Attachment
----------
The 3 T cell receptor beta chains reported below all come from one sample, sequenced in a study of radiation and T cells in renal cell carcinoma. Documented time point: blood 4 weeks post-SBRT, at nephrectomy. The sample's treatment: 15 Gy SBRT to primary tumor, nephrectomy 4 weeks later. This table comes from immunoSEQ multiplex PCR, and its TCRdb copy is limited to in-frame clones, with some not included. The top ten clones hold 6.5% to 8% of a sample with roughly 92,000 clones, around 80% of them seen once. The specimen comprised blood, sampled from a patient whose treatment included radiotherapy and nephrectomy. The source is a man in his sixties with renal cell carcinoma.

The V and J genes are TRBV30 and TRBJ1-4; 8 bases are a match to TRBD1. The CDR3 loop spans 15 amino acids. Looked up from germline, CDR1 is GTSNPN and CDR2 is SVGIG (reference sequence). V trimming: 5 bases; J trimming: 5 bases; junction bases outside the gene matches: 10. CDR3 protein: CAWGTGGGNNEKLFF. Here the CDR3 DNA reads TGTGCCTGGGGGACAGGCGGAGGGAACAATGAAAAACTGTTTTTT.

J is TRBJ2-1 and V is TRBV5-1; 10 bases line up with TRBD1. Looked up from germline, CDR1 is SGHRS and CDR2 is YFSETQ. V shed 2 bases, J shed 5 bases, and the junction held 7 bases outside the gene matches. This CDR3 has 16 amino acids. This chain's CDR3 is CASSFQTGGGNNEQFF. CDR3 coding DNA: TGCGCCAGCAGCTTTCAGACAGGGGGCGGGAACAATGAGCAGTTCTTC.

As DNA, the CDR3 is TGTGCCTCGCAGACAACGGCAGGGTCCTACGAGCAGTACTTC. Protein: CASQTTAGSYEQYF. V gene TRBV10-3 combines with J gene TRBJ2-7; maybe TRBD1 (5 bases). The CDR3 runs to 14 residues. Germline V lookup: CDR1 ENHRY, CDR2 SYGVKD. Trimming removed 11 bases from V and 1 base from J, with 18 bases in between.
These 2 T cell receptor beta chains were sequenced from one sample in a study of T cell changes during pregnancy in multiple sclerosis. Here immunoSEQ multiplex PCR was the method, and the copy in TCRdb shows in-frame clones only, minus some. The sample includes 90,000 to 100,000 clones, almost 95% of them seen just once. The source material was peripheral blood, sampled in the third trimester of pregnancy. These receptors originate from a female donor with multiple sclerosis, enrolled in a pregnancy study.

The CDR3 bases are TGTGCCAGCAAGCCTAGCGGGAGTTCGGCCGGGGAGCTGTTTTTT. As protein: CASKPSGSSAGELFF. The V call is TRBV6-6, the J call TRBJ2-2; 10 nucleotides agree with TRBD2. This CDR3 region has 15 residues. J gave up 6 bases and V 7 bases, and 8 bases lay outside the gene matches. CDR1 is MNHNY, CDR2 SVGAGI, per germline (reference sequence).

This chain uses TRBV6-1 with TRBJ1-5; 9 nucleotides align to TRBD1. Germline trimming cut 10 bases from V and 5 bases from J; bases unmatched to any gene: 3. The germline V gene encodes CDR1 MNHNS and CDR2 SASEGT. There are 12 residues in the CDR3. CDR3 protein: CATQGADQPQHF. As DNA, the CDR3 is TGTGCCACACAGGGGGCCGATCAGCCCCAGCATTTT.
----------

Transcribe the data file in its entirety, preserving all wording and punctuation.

The 3 T cell receptor beta chains reported below all come from one sample, sequenced in a study of radiation and T cells in renal cell carcinoma. Documented time point: blood 4 weeks post-SBRT, at nephrectomy. The sample's treatment: 15 Gy SBRT to primary tumor, nephrectomy 4 weeks later. This table comes from immunoSEQ multiplex PCR, and its TCRdb copy is limited to in-frame clones, with some not included. The top ten clones hold 6.5% to 8% of a sample with roughly 92,000 clones, around 80% of them seen once. The specimen comprised blood, sampled from a patient whose treatment included radiotherapy and nephrectomy. The source is a man in his sixties with renal cell carcinoma.

The V and J genes are TRBV30 and TRBJ1-4; 8 bases are a match to TRBD1. The CDR3 loop spans 15 amino acids. Looked up from germline, CDR1 is GTSNPN and CDR2 is SVGIG (reference sequence). V trimming: 5 bases; J trimming: 5 bases; junction bases outside the gene matches: 10. CDR3 protein: CAWGTGGGNNEKLFF. Here the CDR3 DNA reads TGTGCCTGGGGGACAGGCGGAGGGAACAATGAAAAACTGTTTTTT.

J is TRBJ2-1 and V is TRBV5-1; 10 bases line up with TRBD1. Looked up from germline, CDR1 is SGHRS and CDR2 is YFSETQ. V shed 2 bases, J shed 5 bases, and the junction held 7 bases outside the gene matches. This CDR3 has 16 amino acids. This chain's CDR3 is CASSFQTGGGNNEQFF. CDR3 coding DNA: TGCGCCAGCAGCTTTCAGACAGGGGGCGGGAACAATGAGCAGTTCTTC.

As DNA, the CDR3 is TGTGCCTCGCAGACAACGGCAGGGTCCTACGAGCAGTACTTC. Protein: CASQTTAGSYEQYF. V gene TRBV10-3 combines with J gene TRBJ2-7; maybe TRBD1 (5 bases). The CDR3 runs to 14 residues. Germline V lookup: CDR1 ENHRY, CDR2 SYGVKD. Trimming removed 11 bases from V and 1 base from J, with 18 bases in between.
These 2 T cell receptor beta chains were sequenced from one sample in a study of T cell changes during pregnancy in multiple sclerosis. Here immunoSEQ multiplex PCR was the method, and the copy in TCRdb shows in-frame clones only, minus some. The sample includes 90,000 to 100,000 clones, almost 95% of them seen just once. The source material was peripheral blood, sampled in the third trimester of pregnancy. These receptors originate from a female donor with multiple sclerosis, enrolled in a pregnancy study.

The CDR3 bases are TGTGCCAGCAAGCCTAGCGGGAGTTCGGCCGGGGAGCTGTTTTTT. As protein: CASKPSGSSAGELFF. The V call is TRBV6-6, the J call TRBJ2-2; 10 nucleotides agree with TRBD2. This CDR3 region has 15 residues. J gave up 6 bases and V 7 bases, and 8 bases lay outside the gene matches. CDR1 is MNHNY, CDR2 SVGAGI, per germline (reference sequence).

This chain uses TRBV6-1 with TRBJ1-5; 9 nucleotides align to TRBD1. Germline trimming cut 10 bases from V and 5 bases from J; bases unmatched to any gene: 3. The germline V gene encodes CDR1 MNHNS and CDR2 SASEGT. There are 12 residues in the CDR3. CDR3 protein: CATQGADQPQHF. As DNA, the CDR3 is TGTGCCACACAGGGGGCCGATCAGCCCCAGCATTTT.